Byronesque Pays Homage to Fashion Rebels With a Limited T-Shirt Collection.

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Over recent years, there has been a drastic change in consumer behavior embodied in recently emerged fashion lines. When we look at brands and fashion designers in retrospect we realize there is a sort of consumer linked cult culture. This is your mom who only shops Coach bags and your hype beast of a boyfriend that shops Vetements and HBA religiously. With Vetements just being a clothes brand that innovates what is actually being worn in the streets to the runway making garments albeit expensive and trendy, literally takes fashion consumerism to the next realm. If we continue to succumb to this idealistic consumer based collective consciousness, we are only letting the fast fashion parasite reach places where we were afraid they would. Buying garments that are meant to be worn for a season and only a season because they are mainly appreciated only for that season, and soon after well it’s just dated. This formula has unfortunately been proven to work and bring revenue which all is due in part of the hype surrounding unprecedented pieces, it’s good for business, which keeps cult members coming back for more.

With this in mind, Byronesque the online vintage editorial based e-commerce platform and personal shopping app have released a limited edition t-shirt collection. A series of conscientious fashion rebels who have transformed but most of all transcended the idealistic view of well-crafted fashion. The designs are a celebration of subculture’s most revered fashion rebels, Byronesque’s mission to the world is to inspire people to stand against banality and mediocrity of pop culture’s statistics and selfies. A “rise above the rest“view that is equally orchestrated in both image and values alike.

Byronesque specializes in COMME des GARÇONS, Alaïa, Vivienne Westwood, Jean Paul Gaultier, Maison Martin Margiela, Yohji Yamamoto, early Helmut Lang and other like-minded designs that offer a more meaningful alternative to fast-fashion and outdated nostalgia. What ultimately makes Byronesque so great is that even though vintage fashion dealing has also been a lucrative business, it has never been done on this level.

The designs have been meticulously curated by Byronesque Editor in Cheif, Gill Linton, and the company’s Creative Director Justin Westover, in association with ‘ dream team ‘ T-shirt pioneers Life in Perfect Disorder AKA LPD. This brilliant ring came up with a limited edition of distressed vintage t-shirts that are a significant moment in each designer’s fashion history, the date and aesthetic characters chosen by Linton herself, but HURRY the limited edition collection only has a total of 200 shirts, a promising ” future vintage ” archive for your closet. They are not concerned with selling in a supermarket-like fashion. It is simply too cool for any of that. This is still in some level haute couture, after all.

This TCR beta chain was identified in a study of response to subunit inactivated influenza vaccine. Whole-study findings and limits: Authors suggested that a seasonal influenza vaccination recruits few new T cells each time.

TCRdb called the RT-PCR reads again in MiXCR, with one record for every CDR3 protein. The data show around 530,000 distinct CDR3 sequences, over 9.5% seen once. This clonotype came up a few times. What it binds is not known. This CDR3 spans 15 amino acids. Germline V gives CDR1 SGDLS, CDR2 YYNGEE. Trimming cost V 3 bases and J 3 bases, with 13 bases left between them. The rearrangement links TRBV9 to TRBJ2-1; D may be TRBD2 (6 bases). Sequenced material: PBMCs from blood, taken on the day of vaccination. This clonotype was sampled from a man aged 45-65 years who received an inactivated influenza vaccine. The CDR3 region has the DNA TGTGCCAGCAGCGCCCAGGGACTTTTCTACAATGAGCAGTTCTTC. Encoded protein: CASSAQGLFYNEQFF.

Linton spoke on the shirts and cleverly stated, “Each T-shirt is like wearing a fashion editorial. Everything from the date to the print, even the color and wear and tear of each T-shirt has been hand selected to tell a story about the designers who have made an important contribution to the fashion industry. What better way to pay homage to our vintage heroes? “

Byronesque has also designed a series of one-of-a-kind prints that captures the iconic history of each designer in more detail. These designs are available for sale exclusively on, while

the main collection is available in stores and online through a high-profile roster of retail partners including and Assembly NYC & LA and will retail from $350.00. Each perfectly distressed T-shirt has been sourced by one of Byronesque’s vintage specialist partners, Patrick Matamoros of Chapel NYC, and critically acclaimed fashion illustrator, Jessica May Underwood has brought the designs to life in a series of illustrations.

On sourcing the T-shirts for Byronesque, Matamoros says, “Authentic vintage blank T-shirts of this quality is rare and hard to find which is why they are in such high demand. At this point in the fashion history, they are as special as the designer collection Byronesque are celebrating”

The collection includes:

The Antwerp 6 T-shirts reflect the dark, gothic influence of Antwerp itself, with spots color for the unusual combinations of Walter Van Beirendonck and Dries Van Noten’s designs.

Halston 54 is designed with silver foil to mark Halston’s impact on the Studio 54 era. Suitably each T-shirt is very sheer in the same way most Halston’s women were half naked at the club.

Kawakubo’s most notorious early collection from 1982 was full of holes. Fondly titled the “Gruyère cheese” collection, each t-shirt is equally distressed.

With the most famous signature in fashion, a fetish for draping and pockets the Yamamoto series are uniquely pocket T-shirts and feature the YY from DD/MM/YY.

Westwood and McLaren pit their most controversial Tits and Gay Cowboy prints against each other, while Montana, who won the fashion Oscars in ’85 and who was inspired by S&M is printed in a texturized rubber.

Petri is a special tribute to The Face Magazine and Buffalo stylist, Ray Petri, and finally, Byronesque celebrates Spouse with his famous back to front neon graffiti print that debut in ’83.

In other words, these T-shirt’s quality does not compare to the 150 dollars screen printed Gildan t-shirt you bought from Kanye West’s  overly hyped Life Of Pablo Merch. Not to go off topic here but did you know what those Gildan shirts cost at wholesale value? I’ll tell you – around $1.50 – 4.00 UDS. That’s a 5.8-8.5x markup… for Gildan. So to come back, just always keep in mind that it is quality over quantity. Buy less, but choose well.


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